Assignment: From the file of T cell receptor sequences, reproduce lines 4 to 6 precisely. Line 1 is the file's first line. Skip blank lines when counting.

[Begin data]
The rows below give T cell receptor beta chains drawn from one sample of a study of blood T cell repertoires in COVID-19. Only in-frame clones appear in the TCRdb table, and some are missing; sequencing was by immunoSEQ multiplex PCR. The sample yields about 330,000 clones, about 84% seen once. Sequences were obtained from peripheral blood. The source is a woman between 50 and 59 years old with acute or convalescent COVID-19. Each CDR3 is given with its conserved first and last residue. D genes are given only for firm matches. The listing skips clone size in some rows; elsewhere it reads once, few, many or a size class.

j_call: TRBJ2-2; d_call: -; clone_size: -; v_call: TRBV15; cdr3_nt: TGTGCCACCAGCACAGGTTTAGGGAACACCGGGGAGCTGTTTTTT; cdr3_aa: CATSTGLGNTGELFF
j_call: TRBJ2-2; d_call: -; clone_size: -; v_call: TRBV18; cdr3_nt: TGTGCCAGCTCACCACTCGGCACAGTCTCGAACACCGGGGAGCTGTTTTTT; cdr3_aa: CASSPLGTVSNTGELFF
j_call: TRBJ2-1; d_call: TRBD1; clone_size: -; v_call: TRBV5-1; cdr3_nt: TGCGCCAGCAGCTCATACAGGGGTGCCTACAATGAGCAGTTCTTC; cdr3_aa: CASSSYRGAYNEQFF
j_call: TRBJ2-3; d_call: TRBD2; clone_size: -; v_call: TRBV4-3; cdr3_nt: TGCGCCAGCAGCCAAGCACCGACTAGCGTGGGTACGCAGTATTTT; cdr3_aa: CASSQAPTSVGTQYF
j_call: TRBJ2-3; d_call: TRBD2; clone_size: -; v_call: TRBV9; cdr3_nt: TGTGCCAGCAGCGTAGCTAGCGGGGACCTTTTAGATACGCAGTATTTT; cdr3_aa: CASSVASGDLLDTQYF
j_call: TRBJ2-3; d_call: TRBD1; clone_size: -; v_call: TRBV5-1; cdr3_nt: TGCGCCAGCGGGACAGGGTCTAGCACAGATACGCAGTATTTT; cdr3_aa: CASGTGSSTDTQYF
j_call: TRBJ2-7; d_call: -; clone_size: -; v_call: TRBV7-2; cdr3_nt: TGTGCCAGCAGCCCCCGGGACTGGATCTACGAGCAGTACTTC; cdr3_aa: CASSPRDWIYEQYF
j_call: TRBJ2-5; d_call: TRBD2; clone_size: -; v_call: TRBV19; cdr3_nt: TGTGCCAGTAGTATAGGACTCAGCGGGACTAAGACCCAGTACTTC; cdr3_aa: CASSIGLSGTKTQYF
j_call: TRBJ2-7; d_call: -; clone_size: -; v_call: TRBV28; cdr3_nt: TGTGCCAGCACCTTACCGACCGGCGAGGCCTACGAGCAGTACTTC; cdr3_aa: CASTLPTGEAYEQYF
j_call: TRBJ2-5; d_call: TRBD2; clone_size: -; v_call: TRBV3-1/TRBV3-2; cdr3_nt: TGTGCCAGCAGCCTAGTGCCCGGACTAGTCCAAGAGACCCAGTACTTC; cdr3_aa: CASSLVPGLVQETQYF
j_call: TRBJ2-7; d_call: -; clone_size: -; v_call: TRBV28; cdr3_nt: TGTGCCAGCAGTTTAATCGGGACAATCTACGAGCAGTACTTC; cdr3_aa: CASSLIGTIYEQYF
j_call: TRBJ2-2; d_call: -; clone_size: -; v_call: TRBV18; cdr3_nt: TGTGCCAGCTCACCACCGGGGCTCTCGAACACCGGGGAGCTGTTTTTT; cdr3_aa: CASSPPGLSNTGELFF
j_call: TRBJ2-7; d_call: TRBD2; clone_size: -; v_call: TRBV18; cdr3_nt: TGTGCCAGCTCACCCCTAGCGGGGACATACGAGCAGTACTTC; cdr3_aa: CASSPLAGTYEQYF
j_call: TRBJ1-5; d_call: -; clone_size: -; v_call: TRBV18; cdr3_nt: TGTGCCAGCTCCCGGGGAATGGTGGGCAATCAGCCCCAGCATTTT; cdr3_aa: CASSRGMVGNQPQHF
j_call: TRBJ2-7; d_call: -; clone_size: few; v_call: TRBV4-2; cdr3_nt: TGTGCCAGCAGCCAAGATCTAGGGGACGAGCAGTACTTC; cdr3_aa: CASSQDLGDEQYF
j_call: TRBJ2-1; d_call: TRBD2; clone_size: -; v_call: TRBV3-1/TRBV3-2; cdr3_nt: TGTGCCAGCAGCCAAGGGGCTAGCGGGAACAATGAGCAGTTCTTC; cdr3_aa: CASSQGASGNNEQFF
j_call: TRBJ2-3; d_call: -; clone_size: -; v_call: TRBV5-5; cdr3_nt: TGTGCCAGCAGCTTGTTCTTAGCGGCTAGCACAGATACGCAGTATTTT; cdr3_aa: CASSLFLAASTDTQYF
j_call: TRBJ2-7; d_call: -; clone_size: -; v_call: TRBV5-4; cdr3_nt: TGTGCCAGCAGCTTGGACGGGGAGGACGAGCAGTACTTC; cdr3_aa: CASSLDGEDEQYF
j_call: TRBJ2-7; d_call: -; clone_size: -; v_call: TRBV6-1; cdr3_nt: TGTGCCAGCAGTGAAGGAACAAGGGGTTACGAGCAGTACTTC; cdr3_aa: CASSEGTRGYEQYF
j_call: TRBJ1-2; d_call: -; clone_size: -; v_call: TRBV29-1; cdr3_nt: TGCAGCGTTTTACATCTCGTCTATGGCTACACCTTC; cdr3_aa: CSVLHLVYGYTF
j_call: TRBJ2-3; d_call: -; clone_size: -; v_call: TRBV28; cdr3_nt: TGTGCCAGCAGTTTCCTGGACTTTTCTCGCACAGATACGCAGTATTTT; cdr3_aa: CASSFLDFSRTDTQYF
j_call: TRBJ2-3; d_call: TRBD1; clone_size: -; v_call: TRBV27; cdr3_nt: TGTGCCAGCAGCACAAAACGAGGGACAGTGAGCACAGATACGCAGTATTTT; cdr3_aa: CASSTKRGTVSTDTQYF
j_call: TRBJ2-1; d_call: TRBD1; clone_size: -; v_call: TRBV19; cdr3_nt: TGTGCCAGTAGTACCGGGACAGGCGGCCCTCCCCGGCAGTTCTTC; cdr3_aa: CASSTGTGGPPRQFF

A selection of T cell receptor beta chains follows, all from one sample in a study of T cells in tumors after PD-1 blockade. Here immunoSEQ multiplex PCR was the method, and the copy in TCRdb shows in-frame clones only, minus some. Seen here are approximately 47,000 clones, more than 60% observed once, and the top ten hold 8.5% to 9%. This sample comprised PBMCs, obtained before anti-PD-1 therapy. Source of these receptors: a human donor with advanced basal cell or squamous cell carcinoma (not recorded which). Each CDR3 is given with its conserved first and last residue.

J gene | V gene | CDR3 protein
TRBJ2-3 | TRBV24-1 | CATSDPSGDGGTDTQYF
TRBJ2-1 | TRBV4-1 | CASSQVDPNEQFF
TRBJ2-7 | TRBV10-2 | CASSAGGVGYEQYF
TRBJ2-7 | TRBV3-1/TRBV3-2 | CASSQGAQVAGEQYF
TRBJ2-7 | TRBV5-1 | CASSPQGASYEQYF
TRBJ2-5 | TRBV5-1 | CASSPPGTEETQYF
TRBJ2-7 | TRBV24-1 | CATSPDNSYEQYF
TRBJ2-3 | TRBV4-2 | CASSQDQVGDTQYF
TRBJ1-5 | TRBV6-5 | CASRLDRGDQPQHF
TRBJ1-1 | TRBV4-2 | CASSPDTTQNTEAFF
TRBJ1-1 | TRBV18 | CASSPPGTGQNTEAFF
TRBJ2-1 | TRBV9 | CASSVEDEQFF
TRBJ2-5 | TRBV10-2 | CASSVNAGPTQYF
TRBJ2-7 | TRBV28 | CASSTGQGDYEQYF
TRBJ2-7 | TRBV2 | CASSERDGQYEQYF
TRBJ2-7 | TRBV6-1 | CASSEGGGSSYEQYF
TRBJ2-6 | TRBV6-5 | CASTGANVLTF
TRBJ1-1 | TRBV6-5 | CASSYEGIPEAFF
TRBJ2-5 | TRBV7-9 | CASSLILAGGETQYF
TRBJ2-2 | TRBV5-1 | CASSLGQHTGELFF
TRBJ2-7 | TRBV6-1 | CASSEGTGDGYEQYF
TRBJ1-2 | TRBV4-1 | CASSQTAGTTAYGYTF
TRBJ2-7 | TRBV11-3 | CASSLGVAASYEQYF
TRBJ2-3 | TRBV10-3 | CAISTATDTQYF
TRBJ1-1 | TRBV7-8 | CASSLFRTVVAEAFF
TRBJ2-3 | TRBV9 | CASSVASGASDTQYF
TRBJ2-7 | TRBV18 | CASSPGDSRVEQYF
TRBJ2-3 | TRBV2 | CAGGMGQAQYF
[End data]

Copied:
j_call: TRBJ2-1; d_call: TRBD1; clone_size: -; v_call: TRBV5-1; cdr3_nt: TGCGCCAGCAGCTCATACAGGGGTGCCTACAATGAGCAGTTCTTC; cdr3_aa: CASSSYRGAYNEQFF
j_call: TRBJ2-3; d_call: TRBD2; clone_size: -; v_call: TRBV4-3; cdr3_nt: TGCGCCAGCAGCCAAGCACCGACTAGCGTGGGTACGCAGTATTTT; cdr3_aa: CASSQAPTSVGTQYF
j_call: TRBJ2-3; d_call: TRBD2; clone_size: -; v_call: TRBV9; cdr3_nt: TGTGCCAGCAGCGTAGCTAGCGGGGACCTTTTAGATACGCAGTATTTT; cdr3_aa: CASSVASGDLLDTQYF